When faced with a takeover bid, the directors of the target company must make a crucial decision: If they believe the bid undervalues the shares of the company, what information should they disclose to shareholders?

The decision of the Australian Takeovers Panel ("Panel") on 11 March 2016 in Metro Mining Limited and Gulf Alumina Limited ("Metro") has left target company directors with doubts about what they need to do, when commenting on valuation matters, to satisfy their obligation under sections 638(1) and 638(1A) of the Corporations Act 2001 (Cth) ("Act") to disclose all information that will enable shareholders to make a proper assessment of the takeover offer.

In Metro, the directors of the target company (Gulf Alumina Limited) advised shareholders in response to an off-market scrip takeover offer from Metro Mining Limited:

  • In a letter prior to the issue of the target's statement, that the offer "materially undervalued" certain mining projects and tenements of Gulf Alumina Limited; and
  • In the target's statement, that the valuation methodology used by Metro Mining Limited "may not reflect a true value of Metro's shares".

In response to those statements, Metro Mining Limited applied to the Panel for a declaration of unacceptable circumstances under section 657A of the Act.

In satisfying their disclosure obligations when commenting on valuation matters to shareholders, target company directors will be eager to avoid obtaining an independent expert's report because a report effectively places a price on the target company and its shares, presenting a strategic advantage to the bidder.

Section 640(1) of the Act requires an expert's report to be obtained only when the bidder's voting power in the target is 30 per cent or more or the bidder and the target have common directors. The Panel has consistently said that the only other circumstance in which it expects directors to obtain an expert's report is where the target is "too beholden" to the bidder to be able to provide a fair assessment to shareholders about the merits of a takeover bid: see, for example, the Panel's decision in Sirtex Medical Ltd.

In reliance on the Panel's 2009 decision in Tully Sugar Limited ("Tully Sugar"), directors have understood that, where they inform shareholders that a takeover bid undervalues the shares of the target company and an expert's report is not required, they do not need to state what they believe to be the value of the shares and are only obliged to provide shareholders with some degree of practical guidance about the target's value.

For example, where the takeover is a scrip bid (under which shareholders of the target receive new shares in the bidder in return for the sale of their existing shares), directors usually provide shareholders with, among other things, a comparison of the businesses of the target and the bidder, a forecast of the target's earnings and a comparison of the target's historical and forecast earnings with the pro forma combined earnings of the merged entity, assuming the takeover is successful.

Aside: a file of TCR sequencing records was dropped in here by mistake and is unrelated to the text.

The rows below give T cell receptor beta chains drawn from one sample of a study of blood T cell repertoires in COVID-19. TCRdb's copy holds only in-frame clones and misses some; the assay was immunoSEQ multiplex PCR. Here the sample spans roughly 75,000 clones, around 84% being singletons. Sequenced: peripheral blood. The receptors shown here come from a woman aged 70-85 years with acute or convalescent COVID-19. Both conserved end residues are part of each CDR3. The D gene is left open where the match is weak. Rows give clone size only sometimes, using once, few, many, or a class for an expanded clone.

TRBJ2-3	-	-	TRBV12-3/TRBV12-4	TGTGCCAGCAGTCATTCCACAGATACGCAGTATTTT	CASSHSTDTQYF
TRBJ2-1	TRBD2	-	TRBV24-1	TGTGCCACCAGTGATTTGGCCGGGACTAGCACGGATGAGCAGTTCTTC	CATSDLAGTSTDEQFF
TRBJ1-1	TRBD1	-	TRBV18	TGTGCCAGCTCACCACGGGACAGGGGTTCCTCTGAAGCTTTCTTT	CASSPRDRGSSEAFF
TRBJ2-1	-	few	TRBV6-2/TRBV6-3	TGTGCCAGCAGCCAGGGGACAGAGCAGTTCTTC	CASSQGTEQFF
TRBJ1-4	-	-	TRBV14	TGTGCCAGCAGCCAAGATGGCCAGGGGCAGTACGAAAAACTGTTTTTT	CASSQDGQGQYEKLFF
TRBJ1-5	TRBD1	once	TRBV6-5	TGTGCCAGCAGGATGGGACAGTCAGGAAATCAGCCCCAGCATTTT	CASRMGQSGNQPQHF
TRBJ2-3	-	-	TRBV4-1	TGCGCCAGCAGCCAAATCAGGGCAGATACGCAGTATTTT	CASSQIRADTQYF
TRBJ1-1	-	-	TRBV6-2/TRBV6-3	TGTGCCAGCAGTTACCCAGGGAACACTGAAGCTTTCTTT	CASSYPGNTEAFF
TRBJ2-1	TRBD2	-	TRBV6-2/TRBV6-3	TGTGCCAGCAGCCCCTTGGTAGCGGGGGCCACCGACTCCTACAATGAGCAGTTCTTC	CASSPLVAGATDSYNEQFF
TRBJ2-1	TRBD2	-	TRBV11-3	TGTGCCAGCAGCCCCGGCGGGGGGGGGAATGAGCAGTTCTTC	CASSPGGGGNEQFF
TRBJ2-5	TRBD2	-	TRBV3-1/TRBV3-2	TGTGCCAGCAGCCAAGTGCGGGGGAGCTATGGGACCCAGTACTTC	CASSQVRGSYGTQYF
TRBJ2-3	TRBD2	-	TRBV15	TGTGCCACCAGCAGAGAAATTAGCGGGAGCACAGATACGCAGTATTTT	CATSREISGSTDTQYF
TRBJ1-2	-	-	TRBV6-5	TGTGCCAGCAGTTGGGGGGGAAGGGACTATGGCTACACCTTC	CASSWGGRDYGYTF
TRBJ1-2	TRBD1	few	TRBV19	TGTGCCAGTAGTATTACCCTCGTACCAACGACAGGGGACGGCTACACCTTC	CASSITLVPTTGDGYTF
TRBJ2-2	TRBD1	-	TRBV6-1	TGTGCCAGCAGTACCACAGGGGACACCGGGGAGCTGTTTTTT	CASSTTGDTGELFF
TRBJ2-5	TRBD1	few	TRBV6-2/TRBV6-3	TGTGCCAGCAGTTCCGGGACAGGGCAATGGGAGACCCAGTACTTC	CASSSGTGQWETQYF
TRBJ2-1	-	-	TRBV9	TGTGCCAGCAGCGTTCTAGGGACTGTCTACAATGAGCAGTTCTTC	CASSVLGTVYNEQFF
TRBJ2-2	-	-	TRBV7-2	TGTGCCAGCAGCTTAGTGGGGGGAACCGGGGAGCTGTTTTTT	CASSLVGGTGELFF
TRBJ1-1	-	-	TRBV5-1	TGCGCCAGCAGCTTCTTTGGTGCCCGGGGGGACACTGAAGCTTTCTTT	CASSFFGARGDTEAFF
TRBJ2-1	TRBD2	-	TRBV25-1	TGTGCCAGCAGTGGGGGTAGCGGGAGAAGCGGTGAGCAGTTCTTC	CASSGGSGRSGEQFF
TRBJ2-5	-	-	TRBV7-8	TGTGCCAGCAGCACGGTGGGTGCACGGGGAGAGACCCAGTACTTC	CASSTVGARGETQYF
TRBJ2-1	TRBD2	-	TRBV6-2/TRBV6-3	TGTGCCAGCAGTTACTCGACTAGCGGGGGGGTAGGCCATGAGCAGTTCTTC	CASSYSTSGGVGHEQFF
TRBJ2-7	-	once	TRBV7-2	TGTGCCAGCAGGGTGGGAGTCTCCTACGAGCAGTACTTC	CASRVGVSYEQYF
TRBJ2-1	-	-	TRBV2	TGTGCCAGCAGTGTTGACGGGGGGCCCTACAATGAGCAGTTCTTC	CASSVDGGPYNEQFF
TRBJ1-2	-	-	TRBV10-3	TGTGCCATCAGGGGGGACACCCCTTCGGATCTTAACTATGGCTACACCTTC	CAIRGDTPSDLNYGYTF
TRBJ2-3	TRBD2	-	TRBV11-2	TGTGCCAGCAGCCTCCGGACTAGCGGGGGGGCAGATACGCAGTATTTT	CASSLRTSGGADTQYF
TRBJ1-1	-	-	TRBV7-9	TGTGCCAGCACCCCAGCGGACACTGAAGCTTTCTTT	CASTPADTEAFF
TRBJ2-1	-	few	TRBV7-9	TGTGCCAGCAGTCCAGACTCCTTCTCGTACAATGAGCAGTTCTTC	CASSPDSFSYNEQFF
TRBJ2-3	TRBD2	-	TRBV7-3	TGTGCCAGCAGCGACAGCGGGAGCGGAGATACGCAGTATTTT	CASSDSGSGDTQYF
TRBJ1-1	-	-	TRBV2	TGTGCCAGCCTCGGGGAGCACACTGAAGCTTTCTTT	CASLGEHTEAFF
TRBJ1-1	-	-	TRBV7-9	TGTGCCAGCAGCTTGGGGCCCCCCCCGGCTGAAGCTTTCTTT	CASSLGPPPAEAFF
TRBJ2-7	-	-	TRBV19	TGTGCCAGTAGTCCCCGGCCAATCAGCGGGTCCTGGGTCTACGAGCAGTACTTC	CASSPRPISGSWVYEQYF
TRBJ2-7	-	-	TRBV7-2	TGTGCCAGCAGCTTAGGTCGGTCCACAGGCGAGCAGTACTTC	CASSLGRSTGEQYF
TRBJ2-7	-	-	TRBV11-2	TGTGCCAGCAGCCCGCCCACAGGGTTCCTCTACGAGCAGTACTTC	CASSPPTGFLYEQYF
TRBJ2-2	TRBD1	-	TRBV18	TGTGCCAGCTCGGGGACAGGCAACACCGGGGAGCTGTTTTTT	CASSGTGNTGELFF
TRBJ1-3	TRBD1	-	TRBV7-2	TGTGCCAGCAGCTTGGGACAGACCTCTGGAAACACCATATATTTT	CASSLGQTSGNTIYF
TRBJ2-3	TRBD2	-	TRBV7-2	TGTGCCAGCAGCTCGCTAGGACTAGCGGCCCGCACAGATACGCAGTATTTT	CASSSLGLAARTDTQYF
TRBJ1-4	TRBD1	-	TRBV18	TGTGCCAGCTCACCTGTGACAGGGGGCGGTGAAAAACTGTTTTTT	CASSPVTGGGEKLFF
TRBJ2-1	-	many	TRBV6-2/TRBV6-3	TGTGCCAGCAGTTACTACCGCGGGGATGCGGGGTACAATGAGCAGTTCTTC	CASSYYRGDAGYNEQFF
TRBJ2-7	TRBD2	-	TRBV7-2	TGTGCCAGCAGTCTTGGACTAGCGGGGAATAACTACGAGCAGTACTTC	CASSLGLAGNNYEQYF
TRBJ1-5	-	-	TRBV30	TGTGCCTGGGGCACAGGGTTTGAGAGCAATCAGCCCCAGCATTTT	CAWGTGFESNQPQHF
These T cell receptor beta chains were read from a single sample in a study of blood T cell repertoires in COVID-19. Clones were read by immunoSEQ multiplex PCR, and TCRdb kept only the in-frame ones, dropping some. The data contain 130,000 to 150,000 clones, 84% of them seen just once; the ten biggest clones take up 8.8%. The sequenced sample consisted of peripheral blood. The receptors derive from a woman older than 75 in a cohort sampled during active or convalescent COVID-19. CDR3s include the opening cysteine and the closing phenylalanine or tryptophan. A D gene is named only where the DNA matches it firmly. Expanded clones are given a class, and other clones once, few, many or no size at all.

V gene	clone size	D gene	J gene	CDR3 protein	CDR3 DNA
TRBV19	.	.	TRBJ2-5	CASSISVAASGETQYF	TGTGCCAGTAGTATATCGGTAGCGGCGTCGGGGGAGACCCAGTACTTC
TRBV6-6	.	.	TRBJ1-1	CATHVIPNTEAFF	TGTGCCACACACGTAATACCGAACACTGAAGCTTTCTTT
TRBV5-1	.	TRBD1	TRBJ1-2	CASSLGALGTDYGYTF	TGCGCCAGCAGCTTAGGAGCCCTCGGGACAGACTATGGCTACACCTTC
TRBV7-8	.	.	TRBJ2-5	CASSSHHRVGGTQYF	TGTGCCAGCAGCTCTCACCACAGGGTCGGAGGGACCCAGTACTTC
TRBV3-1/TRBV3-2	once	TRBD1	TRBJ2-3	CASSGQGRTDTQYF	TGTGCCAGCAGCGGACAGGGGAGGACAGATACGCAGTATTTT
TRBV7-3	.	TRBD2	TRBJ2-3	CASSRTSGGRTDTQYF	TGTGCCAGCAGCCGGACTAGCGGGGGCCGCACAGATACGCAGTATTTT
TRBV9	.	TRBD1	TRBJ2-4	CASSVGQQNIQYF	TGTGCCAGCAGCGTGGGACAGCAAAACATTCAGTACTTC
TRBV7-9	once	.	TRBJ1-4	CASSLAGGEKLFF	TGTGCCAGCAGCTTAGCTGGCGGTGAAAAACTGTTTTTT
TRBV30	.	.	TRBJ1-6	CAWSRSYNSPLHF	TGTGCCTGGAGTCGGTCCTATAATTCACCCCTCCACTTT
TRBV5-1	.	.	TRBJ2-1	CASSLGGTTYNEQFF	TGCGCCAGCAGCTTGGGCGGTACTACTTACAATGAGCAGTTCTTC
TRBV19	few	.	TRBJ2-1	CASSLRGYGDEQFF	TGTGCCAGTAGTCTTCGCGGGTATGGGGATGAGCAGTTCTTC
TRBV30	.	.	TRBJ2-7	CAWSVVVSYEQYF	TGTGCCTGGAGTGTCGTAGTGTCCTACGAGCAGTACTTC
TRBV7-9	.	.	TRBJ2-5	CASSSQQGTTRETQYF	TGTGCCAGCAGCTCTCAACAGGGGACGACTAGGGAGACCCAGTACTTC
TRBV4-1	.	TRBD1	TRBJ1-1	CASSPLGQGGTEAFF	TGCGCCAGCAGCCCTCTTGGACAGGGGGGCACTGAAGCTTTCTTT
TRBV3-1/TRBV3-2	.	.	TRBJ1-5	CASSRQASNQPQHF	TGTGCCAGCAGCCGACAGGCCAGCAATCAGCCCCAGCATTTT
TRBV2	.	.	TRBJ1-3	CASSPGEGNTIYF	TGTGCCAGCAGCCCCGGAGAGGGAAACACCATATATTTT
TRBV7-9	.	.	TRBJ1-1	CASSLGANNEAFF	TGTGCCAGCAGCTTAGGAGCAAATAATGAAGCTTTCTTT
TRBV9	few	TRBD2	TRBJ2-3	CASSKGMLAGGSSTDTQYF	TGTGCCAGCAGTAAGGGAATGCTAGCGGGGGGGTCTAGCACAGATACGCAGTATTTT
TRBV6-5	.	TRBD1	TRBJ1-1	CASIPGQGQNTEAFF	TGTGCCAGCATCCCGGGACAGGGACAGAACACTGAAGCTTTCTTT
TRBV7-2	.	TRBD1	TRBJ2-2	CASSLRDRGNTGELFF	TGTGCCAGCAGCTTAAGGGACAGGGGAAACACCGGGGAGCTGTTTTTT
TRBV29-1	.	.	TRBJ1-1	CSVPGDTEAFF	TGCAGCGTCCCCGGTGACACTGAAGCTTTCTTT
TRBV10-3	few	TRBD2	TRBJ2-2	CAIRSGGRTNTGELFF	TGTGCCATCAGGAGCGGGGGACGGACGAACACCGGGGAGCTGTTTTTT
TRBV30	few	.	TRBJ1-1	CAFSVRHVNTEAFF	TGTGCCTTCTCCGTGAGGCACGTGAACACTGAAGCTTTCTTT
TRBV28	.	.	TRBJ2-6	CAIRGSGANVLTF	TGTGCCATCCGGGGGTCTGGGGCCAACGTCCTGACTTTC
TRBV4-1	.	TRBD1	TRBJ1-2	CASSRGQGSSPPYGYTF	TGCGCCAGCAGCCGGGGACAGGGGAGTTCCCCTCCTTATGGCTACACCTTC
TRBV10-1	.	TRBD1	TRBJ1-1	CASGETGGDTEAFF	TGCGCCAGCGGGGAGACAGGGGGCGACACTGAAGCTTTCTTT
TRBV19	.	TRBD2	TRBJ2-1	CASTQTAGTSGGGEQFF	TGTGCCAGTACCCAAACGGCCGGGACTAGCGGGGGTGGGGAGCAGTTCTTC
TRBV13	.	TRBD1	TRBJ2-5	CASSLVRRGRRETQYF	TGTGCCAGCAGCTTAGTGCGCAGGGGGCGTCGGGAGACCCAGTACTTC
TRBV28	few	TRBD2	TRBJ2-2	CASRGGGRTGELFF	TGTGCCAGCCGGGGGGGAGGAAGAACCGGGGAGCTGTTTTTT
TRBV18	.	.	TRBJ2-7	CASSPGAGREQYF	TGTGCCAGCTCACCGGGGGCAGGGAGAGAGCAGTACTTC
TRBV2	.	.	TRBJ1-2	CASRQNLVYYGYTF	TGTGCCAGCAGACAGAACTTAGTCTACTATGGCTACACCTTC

In Metro, while the Panel did not extend the need for directors to obtain an expert's report to any new circumstances, it nevertheless stated that directors who comment on the valuation of a target company's shares and do not obtain an expert's report should provide shareholders with valuation information "in a manner consistent with ASIC's Regulatory Guide 111" ("RG 111"). RG 111 is a policy statement specifically designed to regulate the content of expert's reports, creating significant ambiguity for directors.

It is not clear whether the Panel intends that directors of a target company that is the subject of a scrip bid need only ensure they provide information to shareholders on "the assets and liabilities of the target and the dilution effect of the acquisition on the target's earnings, asset backing and dividends" as well as the "bases for calculating the dilutions" (RG 111.34), or whether directors should also comply with other key requirements in RG 111. These include comparing values using different valuation methodologies (RG 111.65), referring to matters that an expert might consider in assessing whether an offer is fair and reasonable (RG 111.13) and providing specific valuation ranges (RG 111.78). The latter requirement is inconsistent with the Panel's current view (stated in Tully Sugar) that directors do not need to nominate a specific price for the target's shares in making a recommendation to shareholders in the target's statement.

If directors are expected to comply in all material respects with the requirements of RG 111, the regulatory landscape for directors during a takeover will be significantly altered, and bidders will benefit from crucial tactical advantages in future transactions.

It is hoped that further clarity will be provided by the Panel when it releases its reasons for the decision in Metro in coming months.

In the meantime, if directors comment on valuation matters in a target's statement in the context of a scrip bid (or a mixed cash-scrip bid) and do not wish to obtain an independent expert's report, they should, at a minimum:

  • Include a forecast of the target's earnings and a comparison of the target's historical and forecast earnings with the pro forma combined earnings of the notionally merged entity (along with an analysis of key line items);
  • Clearly compare the businesses of the target and the bidder (including earnings comparisons and an analysis of material contracts);
  • Analyse the liquidity of the market in the target's shares; and
  • Specify the net asset backing of the target's shares as well as earnings per share.